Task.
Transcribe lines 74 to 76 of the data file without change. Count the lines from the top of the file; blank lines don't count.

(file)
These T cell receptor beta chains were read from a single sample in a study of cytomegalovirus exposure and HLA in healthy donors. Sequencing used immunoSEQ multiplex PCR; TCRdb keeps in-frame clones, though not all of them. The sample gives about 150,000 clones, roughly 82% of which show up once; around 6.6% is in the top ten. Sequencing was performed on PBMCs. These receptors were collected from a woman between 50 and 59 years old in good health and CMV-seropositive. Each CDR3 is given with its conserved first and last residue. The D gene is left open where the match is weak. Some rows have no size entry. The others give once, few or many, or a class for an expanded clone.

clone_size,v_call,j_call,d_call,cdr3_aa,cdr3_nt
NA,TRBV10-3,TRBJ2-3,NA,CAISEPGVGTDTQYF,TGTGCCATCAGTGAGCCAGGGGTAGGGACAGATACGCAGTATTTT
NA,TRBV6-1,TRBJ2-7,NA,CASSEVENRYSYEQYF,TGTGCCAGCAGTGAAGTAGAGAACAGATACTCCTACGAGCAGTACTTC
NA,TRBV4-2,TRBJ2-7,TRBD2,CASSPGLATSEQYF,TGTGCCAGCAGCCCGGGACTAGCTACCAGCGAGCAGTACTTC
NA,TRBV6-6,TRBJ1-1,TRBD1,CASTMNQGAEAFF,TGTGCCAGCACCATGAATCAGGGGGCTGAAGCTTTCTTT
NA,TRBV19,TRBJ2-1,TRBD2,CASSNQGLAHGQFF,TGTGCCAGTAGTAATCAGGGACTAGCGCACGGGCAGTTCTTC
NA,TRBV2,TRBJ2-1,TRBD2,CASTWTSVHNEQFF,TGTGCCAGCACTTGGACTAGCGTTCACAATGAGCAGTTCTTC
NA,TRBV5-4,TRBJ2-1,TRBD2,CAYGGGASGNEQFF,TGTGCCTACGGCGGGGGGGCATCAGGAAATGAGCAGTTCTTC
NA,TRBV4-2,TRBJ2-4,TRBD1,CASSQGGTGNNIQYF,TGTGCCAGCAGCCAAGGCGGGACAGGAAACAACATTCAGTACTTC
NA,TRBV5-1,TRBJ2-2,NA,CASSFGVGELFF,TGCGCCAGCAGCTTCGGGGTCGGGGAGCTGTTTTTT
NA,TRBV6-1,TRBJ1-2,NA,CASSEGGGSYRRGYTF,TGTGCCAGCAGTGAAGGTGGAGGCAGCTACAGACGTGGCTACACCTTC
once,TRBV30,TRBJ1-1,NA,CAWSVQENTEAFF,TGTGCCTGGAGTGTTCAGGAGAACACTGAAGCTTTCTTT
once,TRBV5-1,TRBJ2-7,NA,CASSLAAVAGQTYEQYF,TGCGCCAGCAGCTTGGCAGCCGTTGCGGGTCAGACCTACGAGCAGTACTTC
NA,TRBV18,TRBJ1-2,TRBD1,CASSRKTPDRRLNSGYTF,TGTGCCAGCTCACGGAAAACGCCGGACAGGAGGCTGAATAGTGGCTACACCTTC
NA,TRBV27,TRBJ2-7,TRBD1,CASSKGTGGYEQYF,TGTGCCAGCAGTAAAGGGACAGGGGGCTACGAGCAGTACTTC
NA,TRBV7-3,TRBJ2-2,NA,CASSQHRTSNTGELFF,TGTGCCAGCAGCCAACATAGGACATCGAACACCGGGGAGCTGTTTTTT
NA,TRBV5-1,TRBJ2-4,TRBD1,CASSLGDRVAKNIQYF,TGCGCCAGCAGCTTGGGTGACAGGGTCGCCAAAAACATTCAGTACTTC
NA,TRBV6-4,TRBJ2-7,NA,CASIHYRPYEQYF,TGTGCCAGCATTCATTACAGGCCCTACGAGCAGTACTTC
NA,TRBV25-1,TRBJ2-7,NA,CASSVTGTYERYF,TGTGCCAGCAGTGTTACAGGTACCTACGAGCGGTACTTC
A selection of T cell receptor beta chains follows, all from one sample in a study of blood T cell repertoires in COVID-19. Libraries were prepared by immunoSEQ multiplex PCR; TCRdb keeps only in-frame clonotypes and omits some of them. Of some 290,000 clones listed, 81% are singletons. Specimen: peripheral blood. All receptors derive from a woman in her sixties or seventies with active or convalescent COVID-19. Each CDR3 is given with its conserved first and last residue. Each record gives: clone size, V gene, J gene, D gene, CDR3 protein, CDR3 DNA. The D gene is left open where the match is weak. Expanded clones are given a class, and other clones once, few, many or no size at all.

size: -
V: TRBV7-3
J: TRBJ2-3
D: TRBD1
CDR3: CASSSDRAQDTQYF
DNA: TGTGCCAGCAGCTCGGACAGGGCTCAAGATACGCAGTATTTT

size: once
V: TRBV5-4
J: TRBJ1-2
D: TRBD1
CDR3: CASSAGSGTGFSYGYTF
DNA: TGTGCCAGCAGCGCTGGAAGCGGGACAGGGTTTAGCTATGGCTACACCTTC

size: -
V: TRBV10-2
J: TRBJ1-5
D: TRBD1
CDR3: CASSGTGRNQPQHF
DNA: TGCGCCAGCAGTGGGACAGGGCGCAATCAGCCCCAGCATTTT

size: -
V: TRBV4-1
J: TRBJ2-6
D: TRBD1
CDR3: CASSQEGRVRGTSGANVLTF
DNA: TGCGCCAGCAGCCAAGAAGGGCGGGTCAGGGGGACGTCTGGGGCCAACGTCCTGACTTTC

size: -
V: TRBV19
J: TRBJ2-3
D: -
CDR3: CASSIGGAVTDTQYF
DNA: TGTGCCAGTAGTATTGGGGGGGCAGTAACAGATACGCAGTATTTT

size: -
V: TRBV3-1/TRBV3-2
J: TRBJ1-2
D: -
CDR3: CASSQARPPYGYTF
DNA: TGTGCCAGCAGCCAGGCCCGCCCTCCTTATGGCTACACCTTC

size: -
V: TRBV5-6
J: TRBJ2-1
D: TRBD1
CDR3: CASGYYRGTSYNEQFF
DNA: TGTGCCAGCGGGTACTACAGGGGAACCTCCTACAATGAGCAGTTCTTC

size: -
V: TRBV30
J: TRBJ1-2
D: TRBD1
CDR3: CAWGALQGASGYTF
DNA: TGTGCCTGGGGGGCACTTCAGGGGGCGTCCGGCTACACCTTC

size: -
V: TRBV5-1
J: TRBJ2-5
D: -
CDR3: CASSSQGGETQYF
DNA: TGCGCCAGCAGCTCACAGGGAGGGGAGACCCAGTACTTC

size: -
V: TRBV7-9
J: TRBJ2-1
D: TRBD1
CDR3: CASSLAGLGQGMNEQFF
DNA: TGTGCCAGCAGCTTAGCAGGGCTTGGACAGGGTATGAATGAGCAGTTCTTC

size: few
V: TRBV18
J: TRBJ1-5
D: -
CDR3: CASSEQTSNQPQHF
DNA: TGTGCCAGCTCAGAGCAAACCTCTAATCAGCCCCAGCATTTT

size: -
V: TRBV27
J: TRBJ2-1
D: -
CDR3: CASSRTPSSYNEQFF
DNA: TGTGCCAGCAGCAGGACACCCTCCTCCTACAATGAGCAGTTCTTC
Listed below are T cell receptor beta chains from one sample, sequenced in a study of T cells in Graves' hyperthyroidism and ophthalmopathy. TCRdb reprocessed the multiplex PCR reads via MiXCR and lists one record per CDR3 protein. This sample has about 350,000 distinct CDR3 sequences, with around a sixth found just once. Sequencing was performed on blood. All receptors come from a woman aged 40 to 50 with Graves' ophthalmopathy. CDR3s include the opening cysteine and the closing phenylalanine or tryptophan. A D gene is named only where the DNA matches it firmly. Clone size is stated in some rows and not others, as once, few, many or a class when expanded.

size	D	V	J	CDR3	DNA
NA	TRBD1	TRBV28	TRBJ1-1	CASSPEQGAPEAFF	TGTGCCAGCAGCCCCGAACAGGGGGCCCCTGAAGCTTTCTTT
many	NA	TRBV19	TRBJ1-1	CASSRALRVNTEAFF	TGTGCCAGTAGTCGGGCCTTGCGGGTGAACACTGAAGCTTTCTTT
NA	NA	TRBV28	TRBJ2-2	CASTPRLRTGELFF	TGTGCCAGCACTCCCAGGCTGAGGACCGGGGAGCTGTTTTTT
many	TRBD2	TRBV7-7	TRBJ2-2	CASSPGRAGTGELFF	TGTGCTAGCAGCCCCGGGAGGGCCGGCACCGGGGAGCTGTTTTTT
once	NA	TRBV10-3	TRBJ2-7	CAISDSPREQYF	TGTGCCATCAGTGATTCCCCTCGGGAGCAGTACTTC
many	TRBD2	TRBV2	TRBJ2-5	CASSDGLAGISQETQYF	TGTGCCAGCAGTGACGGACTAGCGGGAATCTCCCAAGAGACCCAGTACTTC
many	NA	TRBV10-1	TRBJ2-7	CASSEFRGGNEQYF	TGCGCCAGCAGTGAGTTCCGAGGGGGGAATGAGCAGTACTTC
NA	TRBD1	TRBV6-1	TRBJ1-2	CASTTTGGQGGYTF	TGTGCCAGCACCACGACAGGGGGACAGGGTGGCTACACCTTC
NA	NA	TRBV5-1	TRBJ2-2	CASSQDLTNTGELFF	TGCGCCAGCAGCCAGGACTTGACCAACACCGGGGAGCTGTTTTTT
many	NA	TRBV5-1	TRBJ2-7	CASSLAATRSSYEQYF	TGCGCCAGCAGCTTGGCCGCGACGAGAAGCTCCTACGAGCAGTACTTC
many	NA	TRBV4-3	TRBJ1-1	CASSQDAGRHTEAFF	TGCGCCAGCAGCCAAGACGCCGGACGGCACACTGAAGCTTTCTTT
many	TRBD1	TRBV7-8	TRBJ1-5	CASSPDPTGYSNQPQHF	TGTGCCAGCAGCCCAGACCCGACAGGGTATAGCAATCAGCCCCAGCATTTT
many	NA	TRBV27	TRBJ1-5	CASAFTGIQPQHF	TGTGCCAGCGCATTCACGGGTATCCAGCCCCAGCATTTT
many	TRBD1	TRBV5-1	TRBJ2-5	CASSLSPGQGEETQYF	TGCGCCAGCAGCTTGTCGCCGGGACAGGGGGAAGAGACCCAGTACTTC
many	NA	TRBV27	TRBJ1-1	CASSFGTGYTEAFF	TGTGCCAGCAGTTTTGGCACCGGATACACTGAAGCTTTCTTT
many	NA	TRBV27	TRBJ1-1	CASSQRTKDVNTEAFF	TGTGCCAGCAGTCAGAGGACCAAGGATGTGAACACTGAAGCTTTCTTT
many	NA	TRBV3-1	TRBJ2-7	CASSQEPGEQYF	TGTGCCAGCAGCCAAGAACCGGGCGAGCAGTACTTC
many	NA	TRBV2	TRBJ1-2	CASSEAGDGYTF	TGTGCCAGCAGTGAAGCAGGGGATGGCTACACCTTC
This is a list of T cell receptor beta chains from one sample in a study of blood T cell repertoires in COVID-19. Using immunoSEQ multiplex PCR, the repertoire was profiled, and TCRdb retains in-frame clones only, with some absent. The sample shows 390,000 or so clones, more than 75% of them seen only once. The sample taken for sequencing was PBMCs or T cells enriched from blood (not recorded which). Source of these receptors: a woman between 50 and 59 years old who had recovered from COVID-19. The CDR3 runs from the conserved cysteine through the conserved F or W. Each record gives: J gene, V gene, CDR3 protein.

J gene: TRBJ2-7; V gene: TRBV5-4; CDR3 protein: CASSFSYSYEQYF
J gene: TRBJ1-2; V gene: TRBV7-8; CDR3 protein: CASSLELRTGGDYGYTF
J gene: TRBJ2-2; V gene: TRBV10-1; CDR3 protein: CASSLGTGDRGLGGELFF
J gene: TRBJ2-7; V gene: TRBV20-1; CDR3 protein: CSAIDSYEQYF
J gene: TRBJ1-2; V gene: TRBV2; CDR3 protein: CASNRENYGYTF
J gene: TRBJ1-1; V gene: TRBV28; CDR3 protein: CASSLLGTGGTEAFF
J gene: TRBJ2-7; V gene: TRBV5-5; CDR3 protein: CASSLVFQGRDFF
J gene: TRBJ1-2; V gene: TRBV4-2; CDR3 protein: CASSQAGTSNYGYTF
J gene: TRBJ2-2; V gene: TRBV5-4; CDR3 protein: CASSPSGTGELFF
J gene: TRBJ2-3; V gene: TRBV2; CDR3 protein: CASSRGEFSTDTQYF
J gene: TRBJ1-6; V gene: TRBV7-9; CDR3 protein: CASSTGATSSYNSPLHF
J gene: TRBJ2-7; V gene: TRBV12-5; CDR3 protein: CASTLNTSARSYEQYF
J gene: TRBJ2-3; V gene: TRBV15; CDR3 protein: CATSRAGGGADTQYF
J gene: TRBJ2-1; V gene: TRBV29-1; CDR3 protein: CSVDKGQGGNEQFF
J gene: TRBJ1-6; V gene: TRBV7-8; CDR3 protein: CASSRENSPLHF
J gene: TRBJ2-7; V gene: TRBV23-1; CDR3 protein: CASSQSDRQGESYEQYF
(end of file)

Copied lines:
CDR3: CASSSQGGETQYF
DNA: TGCGCCAGCAGCTCACAGGGAGGGGAGACCCAGTACTTC

size: -